Last night my son Matt and I traveled 85 miles to a race in Denison, Iowa. Crawford County Speedway is a dirt track, a little smaller than Tony Stewart’s Ohio palace, Eldora Speedway. The track is not NASCAR, and trucks did not race there-on hand were the 1930’s-1960’s coupes and sedans of the Good Old Time Racin’ Association, IMCA Northern Sport Mods, SLMR Late Models, and the Nebraska 360 Sprint Cars.
Many of you reading this have no clue the type of cars I just mentioned. If you enjoyed the NASCAR Camping World Truck Series race at Eldora, go out to a local dirt track. You will see the same two-three-four wide racing you saw on TV on Wednesday.
On the way to the races we listened to Sirius radio NASCAR talk shows. The truck race at Eldora was one of the big topics of the day, as was Tony Stewart’s interview suggesting he would like an Eldora race for one of NASCAR’s other big three series.
One of the talk show hosts made what I thought was an interesting point. The odds of a NASCAR Sprint Cup race at the track are not very good. Plus, a Sprint Cup show is hugely expensive. Instead of hosting a Sprint Cup race, perhaps the Ohio track could race Nationwide Series cars.
The cars in the two series are not exactly alike, but they are similar. The cost for a Nationwide Series event is smaller than for a Sprint Cup event. BUT, what would make this event even more attractive is that many Sprint Cup drivers would want to participate.
The one downside I see to adding another NASCAR event at Eldora is that it would tend to lessen the interest in the truck race, and the Eldora truck race has become a signature event for that series.
Probably in jest, but owner Tony Stewart and Eldora promoter Roger Slack talked of building a dome over the facility. Stewart said an engineer he knows says it could be done for $25,000,000. Yes, this is pie in the sky thinking, but this track has always been known for accomplishing what other tracks can’t, plus Stewart has raced indoors many times in winter midget car races. Yes, midgets in arenas in January are a far cry from Sprint Cup cars on a dirt track in the winter.
I haven’t mentioned the Brickyard 400 yet. Wait, make that the Crown Royal Presents The John Wayne Walding 400 At The Brickyard. The name is rather audacious for what many see as a “snoozefest” of a race. To me the biggest thing going for the Indianapolis race is that it is not the GoBowling.com 400 at Pocono-next week’s NAPCAR race-no typo there.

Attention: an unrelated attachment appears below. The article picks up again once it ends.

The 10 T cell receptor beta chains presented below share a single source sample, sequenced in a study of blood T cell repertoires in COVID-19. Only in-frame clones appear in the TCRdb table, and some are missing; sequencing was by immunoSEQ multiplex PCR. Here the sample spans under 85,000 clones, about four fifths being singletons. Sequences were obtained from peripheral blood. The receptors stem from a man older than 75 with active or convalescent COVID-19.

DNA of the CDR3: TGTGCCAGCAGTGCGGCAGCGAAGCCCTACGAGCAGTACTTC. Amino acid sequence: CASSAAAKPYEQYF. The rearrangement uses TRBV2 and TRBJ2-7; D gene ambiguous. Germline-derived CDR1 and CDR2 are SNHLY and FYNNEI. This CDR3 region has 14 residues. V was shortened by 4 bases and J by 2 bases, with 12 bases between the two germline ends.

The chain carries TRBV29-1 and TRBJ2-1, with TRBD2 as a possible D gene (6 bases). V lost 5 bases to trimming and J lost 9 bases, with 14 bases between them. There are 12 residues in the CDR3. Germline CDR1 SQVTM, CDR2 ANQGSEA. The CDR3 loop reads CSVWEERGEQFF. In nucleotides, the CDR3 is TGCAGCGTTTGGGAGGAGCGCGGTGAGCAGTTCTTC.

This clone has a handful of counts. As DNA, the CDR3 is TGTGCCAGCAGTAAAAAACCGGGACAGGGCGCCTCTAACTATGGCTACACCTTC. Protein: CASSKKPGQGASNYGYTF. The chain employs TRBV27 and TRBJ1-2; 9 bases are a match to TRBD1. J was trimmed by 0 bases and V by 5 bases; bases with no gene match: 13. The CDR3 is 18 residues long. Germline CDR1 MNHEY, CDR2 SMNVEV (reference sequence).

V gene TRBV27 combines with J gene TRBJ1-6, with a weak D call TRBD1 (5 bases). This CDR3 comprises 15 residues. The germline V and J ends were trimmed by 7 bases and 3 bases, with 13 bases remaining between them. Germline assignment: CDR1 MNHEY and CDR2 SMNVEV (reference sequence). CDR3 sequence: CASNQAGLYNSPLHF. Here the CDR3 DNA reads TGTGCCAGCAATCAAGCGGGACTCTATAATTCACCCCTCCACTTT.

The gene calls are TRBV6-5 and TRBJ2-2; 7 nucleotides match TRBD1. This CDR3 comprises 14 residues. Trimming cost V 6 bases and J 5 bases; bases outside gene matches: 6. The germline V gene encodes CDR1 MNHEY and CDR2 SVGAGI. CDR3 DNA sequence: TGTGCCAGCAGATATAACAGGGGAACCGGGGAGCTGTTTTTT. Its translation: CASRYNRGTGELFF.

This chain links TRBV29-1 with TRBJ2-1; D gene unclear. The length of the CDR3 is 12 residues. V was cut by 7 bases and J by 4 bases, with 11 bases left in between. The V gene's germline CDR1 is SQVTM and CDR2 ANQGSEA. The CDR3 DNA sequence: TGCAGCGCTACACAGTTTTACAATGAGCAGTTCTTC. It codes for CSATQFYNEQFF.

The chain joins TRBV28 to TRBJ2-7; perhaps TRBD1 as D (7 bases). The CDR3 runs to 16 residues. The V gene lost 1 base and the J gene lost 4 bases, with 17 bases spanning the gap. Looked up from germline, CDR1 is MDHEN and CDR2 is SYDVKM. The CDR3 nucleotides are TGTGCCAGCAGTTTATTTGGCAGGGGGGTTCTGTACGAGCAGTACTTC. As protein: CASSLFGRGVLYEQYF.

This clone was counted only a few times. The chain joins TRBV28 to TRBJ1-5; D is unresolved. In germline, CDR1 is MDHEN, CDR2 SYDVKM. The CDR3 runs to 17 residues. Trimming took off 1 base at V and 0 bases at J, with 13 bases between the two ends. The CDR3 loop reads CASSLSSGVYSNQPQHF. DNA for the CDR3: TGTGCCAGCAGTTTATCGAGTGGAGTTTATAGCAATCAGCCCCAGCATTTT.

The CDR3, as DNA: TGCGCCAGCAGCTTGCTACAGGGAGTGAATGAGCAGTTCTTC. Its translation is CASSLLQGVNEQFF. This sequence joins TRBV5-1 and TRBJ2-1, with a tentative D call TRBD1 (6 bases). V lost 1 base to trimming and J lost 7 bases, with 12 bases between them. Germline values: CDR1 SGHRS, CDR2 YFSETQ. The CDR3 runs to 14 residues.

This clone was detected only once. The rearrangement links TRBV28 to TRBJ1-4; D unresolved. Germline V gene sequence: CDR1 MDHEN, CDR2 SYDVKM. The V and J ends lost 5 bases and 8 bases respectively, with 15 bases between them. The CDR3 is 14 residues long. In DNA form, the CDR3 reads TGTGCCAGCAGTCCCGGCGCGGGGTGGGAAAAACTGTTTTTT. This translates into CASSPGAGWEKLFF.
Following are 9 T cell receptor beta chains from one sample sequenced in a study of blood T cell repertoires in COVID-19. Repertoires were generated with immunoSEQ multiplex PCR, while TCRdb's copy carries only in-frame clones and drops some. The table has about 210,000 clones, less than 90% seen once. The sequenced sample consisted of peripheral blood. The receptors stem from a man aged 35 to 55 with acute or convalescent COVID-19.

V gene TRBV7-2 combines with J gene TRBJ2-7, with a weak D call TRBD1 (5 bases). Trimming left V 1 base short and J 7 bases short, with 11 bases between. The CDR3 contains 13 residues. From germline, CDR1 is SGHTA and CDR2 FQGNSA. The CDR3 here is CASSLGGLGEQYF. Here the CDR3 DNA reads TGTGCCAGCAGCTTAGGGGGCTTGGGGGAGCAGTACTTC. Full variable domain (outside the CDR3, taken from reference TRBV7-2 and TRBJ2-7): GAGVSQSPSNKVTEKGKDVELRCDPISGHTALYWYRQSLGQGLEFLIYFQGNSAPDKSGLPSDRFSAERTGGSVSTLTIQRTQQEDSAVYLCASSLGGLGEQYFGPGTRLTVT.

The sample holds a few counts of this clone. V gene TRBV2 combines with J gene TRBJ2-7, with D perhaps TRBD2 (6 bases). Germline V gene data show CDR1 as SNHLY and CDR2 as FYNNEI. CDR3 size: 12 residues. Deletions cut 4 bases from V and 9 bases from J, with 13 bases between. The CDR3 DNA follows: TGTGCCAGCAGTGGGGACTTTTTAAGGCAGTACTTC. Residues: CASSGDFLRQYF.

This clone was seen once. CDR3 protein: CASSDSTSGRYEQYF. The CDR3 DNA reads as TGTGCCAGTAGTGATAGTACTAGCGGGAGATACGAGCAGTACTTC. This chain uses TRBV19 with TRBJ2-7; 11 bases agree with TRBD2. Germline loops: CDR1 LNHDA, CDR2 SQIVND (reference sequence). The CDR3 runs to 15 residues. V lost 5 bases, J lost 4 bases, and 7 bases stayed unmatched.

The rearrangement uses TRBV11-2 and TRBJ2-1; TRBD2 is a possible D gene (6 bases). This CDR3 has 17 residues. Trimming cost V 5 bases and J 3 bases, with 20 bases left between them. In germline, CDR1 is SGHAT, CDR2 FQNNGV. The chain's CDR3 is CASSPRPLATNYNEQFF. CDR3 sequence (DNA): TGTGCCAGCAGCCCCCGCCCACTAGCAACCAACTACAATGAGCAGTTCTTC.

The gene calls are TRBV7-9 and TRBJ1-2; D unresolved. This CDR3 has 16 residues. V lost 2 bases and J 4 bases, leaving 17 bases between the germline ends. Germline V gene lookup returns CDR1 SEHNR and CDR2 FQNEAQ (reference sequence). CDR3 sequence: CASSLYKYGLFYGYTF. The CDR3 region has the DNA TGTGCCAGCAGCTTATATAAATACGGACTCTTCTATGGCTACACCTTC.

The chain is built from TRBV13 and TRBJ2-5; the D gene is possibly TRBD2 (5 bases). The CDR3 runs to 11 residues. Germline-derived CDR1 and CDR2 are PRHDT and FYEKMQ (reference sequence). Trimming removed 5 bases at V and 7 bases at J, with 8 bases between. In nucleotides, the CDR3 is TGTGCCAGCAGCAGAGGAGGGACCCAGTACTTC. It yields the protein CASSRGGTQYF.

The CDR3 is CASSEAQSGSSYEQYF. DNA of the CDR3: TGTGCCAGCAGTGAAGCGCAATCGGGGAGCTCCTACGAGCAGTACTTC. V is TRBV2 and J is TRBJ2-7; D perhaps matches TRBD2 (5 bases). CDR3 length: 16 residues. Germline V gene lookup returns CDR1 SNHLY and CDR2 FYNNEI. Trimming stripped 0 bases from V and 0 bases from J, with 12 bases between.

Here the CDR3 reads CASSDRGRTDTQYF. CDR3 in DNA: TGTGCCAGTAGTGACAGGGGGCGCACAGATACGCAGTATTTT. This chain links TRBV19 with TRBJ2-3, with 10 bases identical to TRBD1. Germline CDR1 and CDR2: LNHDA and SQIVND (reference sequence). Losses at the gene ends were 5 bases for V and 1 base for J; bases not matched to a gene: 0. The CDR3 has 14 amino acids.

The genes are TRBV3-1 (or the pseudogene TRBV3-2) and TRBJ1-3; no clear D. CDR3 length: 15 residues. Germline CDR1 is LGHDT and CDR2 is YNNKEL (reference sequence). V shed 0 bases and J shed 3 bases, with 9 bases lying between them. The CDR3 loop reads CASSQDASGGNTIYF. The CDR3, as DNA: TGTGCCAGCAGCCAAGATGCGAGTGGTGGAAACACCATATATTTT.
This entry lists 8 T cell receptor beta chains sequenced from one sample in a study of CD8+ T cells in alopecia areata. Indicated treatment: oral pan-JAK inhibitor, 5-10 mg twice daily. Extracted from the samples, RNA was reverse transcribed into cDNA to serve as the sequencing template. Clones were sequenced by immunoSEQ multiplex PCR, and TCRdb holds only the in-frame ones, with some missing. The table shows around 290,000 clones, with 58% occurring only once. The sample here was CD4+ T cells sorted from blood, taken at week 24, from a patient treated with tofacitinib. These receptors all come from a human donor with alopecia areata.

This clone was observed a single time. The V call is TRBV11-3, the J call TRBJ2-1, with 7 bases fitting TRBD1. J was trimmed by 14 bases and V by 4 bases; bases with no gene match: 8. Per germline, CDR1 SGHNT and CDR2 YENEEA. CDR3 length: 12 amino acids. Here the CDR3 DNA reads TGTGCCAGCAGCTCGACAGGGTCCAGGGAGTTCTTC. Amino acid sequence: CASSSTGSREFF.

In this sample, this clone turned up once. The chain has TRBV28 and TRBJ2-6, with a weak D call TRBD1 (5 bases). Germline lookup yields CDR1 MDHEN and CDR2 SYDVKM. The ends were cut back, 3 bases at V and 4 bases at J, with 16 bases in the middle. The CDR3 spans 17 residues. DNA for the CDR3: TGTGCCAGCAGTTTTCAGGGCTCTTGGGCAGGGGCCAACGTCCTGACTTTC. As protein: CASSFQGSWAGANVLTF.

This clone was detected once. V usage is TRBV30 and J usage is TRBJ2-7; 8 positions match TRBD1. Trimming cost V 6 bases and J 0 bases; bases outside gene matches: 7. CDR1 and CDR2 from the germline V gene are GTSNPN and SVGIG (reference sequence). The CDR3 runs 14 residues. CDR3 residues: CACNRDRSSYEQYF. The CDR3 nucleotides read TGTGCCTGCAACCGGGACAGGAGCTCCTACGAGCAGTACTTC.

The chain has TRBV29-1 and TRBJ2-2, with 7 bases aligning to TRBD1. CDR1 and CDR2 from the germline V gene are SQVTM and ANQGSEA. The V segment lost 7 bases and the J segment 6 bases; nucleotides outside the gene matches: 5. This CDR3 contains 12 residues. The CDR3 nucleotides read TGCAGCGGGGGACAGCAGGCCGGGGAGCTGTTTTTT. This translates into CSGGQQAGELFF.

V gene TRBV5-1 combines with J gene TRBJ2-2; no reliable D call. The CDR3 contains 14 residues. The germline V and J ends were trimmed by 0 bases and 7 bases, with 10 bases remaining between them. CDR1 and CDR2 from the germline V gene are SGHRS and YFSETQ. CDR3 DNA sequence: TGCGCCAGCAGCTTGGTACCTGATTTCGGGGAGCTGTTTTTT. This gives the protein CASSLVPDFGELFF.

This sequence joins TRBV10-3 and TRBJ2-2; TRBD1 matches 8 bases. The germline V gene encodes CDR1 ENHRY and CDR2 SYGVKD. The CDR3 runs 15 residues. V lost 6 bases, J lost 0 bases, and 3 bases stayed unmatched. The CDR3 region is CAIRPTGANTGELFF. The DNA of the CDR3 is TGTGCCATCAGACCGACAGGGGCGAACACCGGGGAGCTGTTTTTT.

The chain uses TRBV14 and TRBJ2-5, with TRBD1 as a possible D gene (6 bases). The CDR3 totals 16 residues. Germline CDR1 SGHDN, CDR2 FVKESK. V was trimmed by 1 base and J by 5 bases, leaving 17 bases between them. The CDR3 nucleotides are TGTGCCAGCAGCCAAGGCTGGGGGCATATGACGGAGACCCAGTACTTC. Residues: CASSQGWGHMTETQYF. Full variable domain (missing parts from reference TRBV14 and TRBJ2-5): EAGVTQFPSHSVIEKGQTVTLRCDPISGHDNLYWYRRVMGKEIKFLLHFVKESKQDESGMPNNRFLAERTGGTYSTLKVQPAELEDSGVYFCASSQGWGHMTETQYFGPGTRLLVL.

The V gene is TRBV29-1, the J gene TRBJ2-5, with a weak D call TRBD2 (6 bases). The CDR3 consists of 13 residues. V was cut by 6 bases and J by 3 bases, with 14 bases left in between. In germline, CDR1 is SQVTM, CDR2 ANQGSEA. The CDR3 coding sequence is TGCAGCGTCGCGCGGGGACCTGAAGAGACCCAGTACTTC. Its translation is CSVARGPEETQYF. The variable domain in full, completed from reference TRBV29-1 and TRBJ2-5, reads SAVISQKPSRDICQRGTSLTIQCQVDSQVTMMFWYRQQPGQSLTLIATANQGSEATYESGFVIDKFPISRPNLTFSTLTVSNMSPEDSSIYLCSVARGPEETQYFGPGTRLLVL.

I am not knocking naming the Indy race for a member of our military. I just wish that minds that can come up with such thinking would come up with something to make racing on the 105 year old track exciting. The track has been called “absolutely the worst possible configuration for a stock car race,” by NASCAR historian Dan Pierce.
Obviously I am not the only person who thinks this race is a good time for a nap. Just seven years ago, attendance at the Brickyard 400 was estimated at 270,000. Last year’s estimate was 100,000. That means 60% of the track’s seats are going to be empty on Sunday. Most of the empty seats will be covered by huge advertising banners, but even creative placing of TV cameras will not be able to hide the fact that there are more empty seats than fans in the stands.
Jeff Gordon and Tony Stewart are ranked as the best on the flat Indiana track. Stewart is certainly in need of a win. Only 16 drivers will make the season ending Chase-winners in the top 30 in standings, or non-winners in the top 16 in points. Stewart does not have a win this season, and is currently 19th in Sprint Cup points, 17 behind Roush Fenway driver Greg Biffle.
I don’t want to put a curse on anyone by predicting they will win, but I really would like to see Stewart qualify for the Chase. I am not predicting he will, just saying I wish he would. That would certainly top off a big week, first the highly successful Truck Series race, and then a huge win in his home state.
Thanks for stopping by.